Minimally invasive interbody fusion feasible in obese

June 12, 2014
Minimally invasive interbody fusion feasible in obese

(HealthDay)—Minimally invasive transforaminal lumbar interbody fusion (MiTLIF) is safe and produces satisfactory outcomes for treatment of overweight or obese patients, according to a study published in the June issue of the Journal of Spinal Disorders & Techniques.

Jian Wang, M.D., from The Third Military Medical University in Chongqing, China, and colleagues prospectively evaluated 81 patients (25 male and 56 female; average age, 55.3 years; mean body mass index, 28.9 kg/m²) who underwent one-level MiTLIF (43 patients) or open TLIF (OTLIF; 39 patients). Participants underwent surgery for lumbar canal stenosis (43 patients), spondylolisthesis (29 patients), or postlaminectomy instability (nine patients).

The researchers found that the MiTLIF group had significantly less operating time, less blood loss, and less postoperative back pain compared with the OTLIF group. However, the MiTLIF group had significantly longer radiation time. The two groups had similar clinical outcomes (Oswestry Disability Index scores). In both the MiTLIF group (42/43 cases) and the OTLIF group (38/39 cases) radiologic evaluation showed satisfactory bony union at the fixed level. The OTLIF group had slightly higher overall complication rates, with 17.9 percent of overweight or obese having perioperative complications.

"Although this technique needs a longer X-ray exposure time, it may still be a good option for or ," the authors write.

More information: Abstract
Full Text (subscription or payment may be required)

Related Stories

Surgeons can up outcomes for work-related lumbar surgery

February 21, 2014

(HealthDay)—In patients with chronic disabling occupational lumbar disorder (CDOLD) and workers' compensation claims, lumbar fusion outcomes can be improved if opioid dependence and excessive length of disability after ...

Chest complaints more costly in obese patients

March 8, 2014

(HealthDay)—Higher body mass index (BMI) is associated with increased cost of care and longer hospital stays for patients who present to the emergency department with chest pain and dyspnea, according to research published ...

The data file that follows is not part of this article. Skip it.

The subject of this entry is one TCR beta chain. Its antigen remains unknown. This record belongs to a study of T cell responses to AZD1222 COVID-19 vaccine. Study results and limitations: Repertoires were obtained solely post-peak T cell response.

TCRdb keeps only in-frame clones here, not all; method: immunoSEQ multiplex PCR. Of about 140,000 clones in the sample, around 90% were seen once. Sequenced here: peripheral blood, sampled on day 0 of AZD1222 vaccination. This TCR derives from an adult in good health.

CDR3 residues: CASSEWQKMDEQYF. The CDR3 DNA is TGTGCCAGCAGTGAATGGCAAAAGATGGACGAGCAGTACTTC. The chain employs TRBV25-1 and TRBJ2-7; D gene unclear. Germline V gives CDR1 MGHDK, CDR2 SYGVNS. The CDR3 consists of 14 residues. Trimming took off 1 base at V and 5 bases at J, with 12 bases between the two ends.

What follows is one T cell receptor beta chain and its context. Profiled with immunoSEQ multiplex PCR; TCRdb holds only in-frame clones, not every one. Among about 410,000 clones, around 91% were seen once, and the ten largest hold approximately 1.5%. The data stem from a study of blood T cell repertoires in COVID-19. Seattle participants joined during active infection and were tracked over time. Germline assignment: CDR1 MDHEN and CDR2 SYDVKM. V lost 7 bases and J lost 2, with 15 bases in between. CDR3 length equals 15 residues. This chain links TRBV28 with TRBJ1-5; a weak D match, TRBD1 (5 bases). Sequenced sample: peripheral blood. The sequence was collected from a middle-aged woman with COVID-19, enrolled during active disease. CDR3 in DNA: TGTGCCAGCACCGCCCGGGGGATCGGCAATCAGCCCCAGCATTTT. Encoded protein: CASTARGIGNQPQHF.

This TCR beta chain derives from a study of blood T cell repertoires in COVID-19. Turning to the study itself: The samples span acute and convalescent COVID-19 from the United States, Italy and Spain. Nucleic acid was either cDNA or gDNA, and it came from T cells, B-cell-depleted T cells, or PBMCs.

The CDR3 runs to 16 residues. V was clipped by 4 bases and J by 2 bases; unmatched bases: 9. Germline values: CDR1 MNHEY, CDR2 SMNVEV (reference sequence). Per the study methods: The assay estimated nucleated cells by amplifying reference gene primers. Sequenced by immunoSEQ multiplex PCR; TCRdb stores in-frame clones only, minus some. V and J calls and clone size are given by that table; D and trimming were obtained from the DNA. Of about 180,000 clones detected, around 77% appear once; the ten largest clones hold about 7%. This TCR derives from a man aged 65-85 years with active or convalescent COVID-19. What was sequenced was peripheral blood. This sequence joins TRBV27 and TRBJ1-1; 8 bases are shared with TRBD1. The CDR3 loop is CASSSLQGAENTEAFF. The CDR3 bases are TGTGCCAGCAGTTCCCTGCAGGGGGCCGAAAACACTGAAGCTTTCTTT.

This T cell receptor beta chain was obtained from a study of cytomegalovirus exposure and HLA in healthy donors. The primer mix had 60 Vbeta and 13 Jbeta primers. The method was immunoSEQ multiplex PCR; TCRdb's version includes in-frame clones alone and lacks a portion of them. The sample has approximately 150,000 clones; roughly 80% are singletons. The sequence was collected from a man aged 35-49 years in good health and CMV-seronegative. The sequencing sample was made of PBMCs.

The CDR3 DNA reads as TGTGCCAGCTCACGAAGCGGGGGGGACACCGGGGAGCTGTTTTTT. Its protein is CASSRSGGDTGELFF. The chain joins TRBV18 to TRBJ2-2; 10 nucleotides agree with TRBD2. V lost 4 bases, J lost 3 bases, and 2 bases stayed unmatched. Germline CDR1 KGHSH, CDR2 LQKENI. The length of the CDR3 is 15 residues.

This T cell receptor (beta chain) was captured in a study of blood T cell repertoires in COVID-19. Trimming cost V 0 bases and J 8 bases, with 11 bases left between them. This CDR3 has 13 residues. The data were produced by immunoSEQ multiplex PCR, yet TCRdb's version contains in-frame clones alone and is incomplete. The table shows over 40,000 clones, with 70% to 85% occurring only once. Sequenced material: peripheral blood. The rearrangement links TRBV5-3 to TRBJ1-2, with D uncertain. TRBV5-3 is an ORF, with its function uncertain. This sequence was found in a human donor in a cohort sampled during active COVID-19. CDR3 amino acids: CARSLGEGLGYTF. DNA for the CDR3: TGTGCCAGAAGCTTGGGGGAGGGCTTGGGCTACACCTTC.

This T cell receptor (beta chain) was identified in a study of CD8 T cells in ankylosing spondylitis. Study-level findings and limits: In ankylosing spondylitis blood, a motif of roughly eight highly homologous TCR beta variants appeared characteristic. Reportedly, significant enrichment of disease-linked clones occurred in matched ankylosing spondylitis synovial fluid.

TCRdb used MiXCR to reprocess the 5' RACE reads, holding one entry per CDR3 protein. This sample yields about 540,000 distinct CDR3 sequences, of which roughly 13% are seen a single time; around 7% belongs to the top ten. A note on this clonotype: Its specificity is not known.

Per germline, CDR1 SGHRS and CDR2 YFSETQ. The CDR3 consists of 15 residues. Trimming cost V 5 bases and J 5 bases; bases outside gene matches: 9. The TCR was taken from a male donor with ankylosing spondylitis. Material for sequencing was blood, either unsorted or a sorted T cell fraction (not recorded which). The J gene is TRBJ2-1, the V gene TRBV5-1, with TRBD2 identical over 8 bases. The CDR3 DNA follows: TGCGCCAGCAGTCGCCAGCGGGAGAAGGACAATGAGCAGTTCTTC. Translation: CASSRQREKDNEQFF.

More lumbar Sx complications at teaching hospitals

March 12, 2014

(HealthDay)—Patients undergoing lumbar spine surgery at teaching hospitals incur longer hospitalizations and have more postoperative complications compared to those treated at nonteaching hospitals, according to a study ...

HRS: Bariatric surgery may prevent A-fib onset in obese

May 8, 2014

(HealthDay)—Bariatric surgery may prevent the development of atrial fibrillation in morbidly obese patients, according to research presented at the annual meeting of the Heart Rhythm Society, held from May 7 to 10 in San ...

Recommended for you

Experimental MERS vaccine shows promise in animal studies

July 28, 2015

A two-step regimen of experimental vaccines against Middle East respiratory syndrome (MERS) prompted immune responses in mice and rhesus macaques, report National Institutes of Health scientists who designed the vaccines. ...

Can social isolation fuel epidemics?

July 21, 2015

Conventional wisdom has it that the more people stay within their own social groups and avoid others, the less likely it is small disease outbreaks turn into full-blown epidemics. But the conventional wisdom is wrong, according ...

Lack of knowledge on animal disease leaves humans at risk

July 20, 2015

Researchers from the University of Sydney have painted the most detailed picture to date of major infectious diseases shared between wildlife and livestock, and found a huge gap in knowledge about diseases which could spread ...

IBD genetically similar in Europeans and non-Europeans

July 20, 2015

The first genetic study of inflammatory bowel disease (IBD) to include individuals from diverse populations has shown that the regions of the genome underlying the disease are consistent around the world. This study, conducted ...

0 comments

Please sign in to add a comment. Registration is free, and takes less than a minute. Read more

Click here to reset your password.
Sign in to get notified via email when new comments are made.